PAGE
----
What makes your heart sing?

Getting older poses a lot of challenges. One is to cope with increasing social isolation – a lack of relatedness. But “loneliness” is not only a result of increasing health problems and according limitations in personal mobility. It is a natural consequence of an ever narrower circle of friends.

The telephone takes a central role in mediating relatedness, but at the same time it introduces a host of problems due to its design. Kathrin Völker did an analysis of older people’s social situation and their use of the telephone. It is problematic for at least two reasons: First, it requires the conscious decision to call someone. Often older people refrain from calling, because they don’t want feel as a burden to their children and friends. No matter, how often the same children make sure that calling is never a problem – there is still this unpleasant feeling of pleading and loneliness exposed. On the other hand, children often postpone calls. The more they do, the harder it gets to actually call – guilt and accusations are not uncommon. Second, the telephone is build around the pattern of conversation. However, you need something to tell, to carry on a conversation and to make it interesting. The more isolated people are, the more difficult this gets.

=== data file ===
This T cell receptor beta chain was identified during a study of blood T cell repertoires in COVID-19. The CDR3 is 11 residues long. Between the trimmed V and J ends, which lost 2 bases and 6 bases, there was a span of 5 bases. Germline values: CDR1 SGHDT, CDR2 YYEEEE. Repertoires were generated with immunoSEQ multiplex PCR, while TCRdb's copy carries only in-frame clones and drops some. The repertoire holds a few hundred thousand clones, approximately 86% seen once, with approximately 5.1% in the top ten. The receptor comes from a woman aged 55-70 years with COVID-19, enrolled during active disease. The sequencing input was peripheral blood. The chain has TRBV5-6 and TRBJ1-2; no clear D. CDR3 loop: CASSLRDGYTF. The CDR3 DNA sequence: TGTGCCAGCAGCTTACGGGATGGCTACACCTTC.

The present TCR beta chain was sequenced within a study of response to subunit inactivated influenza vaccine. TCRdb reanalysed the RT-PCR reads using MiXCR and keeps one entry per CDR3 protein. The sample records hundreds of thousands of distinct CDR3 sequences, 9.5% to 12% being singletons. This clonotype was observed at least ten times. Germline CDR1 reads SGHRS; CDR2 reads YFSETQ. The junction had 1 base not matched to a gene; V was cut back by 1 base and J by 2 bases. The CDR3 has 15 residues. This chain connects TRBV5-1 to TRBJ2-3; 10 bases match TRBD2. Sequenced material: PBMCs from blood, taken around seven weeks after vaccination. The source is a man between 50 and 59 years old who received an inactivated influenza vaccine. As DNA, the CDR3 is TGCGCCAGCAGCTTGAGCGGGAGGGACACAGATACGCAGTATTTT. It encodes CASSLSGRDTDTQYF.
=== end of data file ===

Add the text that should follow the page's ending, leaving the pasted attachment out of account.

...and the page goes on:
Kathrin developed, prototyped and designed  a concept to open up this typical situation. It is a simple small beamer, camera and microphone attached to a lamp hanging over the dining table. Two “lamps” are connected via the internet and the connection is always on. This creates a channel between two places – with no need to give an explicit call. But more importantly, this channel is mainly visual and created on a table, which subtly steers interaction away from conversation to joint action. Joint action is an important way to feel close, which emphasize the mutual creation of new experiences, instead of the exchange of experiences made elsewhere.

Kathrin tried it out. Just have a look at these two small movies of people drawing a picture together and  grandchild and grandmother “touching” over the distance.

These are impressions of the final concept:

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And finally, Kathrin Völker’s complete thesis (in German).

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